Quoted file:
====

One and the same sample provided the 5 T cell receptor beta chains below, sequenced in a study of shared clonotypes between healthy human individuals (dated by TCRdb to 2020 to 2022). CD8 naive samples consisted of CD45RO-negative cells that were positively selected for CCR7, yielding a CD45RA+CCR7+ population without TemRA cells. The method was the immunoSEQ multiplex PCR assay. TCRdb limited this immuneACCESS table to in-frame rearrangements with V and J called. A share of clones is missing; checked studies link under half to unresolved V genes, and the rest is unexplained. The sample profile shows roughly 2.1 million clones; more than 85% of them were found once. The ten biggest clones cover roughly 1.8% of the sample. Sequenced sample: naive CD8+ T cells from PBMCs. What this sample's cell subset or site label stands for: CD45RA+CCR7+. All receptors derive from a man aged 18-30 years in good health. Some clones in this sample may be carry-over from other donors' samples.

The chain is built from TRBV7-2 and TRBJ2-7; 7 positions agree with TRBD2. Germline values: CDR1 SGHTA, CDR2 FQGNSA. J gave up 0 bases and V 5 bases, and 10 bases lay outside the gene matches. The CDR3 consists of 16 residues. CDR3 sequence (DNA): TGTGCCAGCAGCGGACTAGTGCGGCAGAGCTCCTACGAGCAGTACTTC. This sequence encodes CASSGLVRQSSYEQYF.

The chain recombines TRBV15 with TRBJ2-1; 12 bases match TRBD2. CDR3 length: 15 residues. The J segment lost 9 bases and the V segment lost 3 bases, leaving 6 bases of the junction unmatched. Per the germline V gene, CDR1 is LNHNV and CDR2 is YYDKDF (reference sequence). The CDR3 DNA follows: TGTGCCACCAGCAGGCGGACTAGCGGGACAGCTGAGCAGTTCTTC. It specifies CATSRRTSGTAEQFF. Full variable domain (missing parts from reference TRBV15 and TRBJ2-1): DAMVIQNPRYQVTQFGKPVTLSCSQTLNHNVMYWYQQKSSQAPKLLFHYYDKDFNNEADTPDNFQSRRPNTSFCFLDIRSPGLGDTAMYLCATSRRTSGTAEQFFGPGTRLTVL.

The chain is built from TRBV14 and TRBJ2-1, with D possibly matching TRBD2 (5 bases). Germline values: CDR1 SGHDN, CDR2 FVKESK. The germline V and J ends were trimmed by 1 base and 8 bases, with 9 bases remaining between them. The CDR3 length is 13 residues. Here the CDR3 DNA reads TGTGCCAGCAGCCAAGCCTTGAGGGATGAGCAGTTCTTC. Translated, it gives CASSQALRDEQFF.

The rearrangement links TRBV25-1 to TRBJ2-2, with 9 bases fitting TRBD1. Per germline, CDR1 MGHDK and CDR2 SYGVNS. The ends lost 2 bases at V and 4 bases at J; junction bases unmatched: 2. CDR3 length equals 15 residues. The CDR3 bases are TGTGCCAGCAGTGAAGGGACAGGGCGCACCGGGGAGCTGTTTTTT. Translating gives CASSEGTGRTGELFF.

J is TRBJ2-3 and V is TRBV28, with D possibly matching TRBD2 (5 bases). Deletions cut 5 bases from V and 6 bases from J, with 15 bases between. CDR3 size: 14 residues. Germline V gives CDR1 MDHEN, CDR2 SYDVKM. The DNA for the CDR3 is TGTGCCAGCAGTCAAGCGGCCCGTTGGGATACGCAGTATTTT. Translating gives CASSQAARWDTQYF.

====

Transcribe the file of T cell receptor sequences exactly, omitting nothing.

One and the same sample provided the 5 T cell receptor beta chains below, sequenced in a study of shared clonotypes between healthy human individuals (dated by TCRdb to 2020 to 2022). CD8 naive samples consisted of CD45RO-negative cells that were positively selected for CCR7, yielding a CD45RA+CCR7+ population without TemRA cells. The method was the immunoSEQ multiplex PCR assay. TCRdb limited this immuneACCESS table to in-frame rearrangements with V and J called. A share of clones is missing; checked studies link under half to unresolved V genes, and the rest is unexplained. The sample profile shows roughly 2.1 million clones; more than 85% of them were found once. The ten biggest clones cover roughly 1.8% of the sample. Sequenced sample: naive CD8+ T cells from PBMCs. What this sample's cell subset or site label stands for: CD45RA+CCR7+. All receptors derive from a man aged 18-30 years in good health. Some clones in this sample may be carry-over from other donors' samples.

The chain is built from TRBV7-2 and TRBJ2-7; 7 positions agree with TRBD2. Germline values: CDR1 SGHTA, CDR2 FQGNSA. J gave up 0 bases and V 5 bases, and 10 bases lay outside the gene matches. The CDR3 consists of 16 residues. CDR3 sequence (DNA): TGTGCCAGCAGCGGACTAGTGCGGCAGAGCTCCTACGAGCAGTACTTC. This sequence encodes CASSGLVRQSSYEQYF.

The chain recombines TRBV15 with TRBJ2-1; 12 bases match TRBD2. CDR3 length: 15 residues. The J segment lost 9 bases and the V segment lost 3 bases, leaving 6 bases of the junction unmatched. Per the germline V gene, CDR1 is LNHNV and CDR2 is YYDKDF (reference sequence). The CDR3 DNA follows: TGTGCCACCAGCAGGCGGACTAGCGGGACAGCTGAGCAGTTCTTC. It specifies CATSRRTSGTAEQFF. Full variable domain (missing parts from reference TRBV15 and TRBJ2-1): DAMVIQNPRYQVTQFGKPVTLSCSQTLNHNVMYWYQQKSSQAPKLLFHYYDKDFNNEADTPDNFQSRRPNTSFCFLDIRSPGLGDTAMYLCATSRRTSGTAEQFFGPGTRLTVL.

The chain is built from TRBV14 and TRBJ2-1, with D possibly matching TRBD2 (5 bases). Germline values: CDR1 SGHDN, CDR2 FVKESK. The germline V and J ends were trimmed by 1 base and 8 bases, with 9 bases remaining between them. The CDR3 length is 13 residues. Here the CDR3 DNA reads TGTGCCAGCAGCCAAGCCTTGAGGGATGAGCAGTTCTTC. Translated, it gives CASSQALRDEQFF.

The rearrangement links TRBV25-1 to TRBJ2-2, with 9 bases fitting TRBD1. Per germline, CDR1 MGHDK and CDR2 SYGVNS. The ends lost 2 bases at V and 4 bases at J; junction bases unmatched: 2. CDR3 length equals 15 residues. The CDR3 bases are TGTGCCAGCAGTGAAGGGACAGGGCGCACCGGGGAGCTGTTTTTT. Translating gives CASSEGTGRTGELFF.

J is TRBJ2-3 and V is TRBV28, with D possibly matching TRBD2 (5 bases). Deletions cut 5 bases from V and 6 bases from J, with 15 bases between. CDR3 size: 14 residues. Germline V gives CDR1 MDHEN, CDR2 SYDVKM. The DNA for the CDR3 is TGTGCCAGCAGTCAAGCGGCCCGTTGGGATACGCAGTATTTT. Translating gives CASSQAARWDTQYF.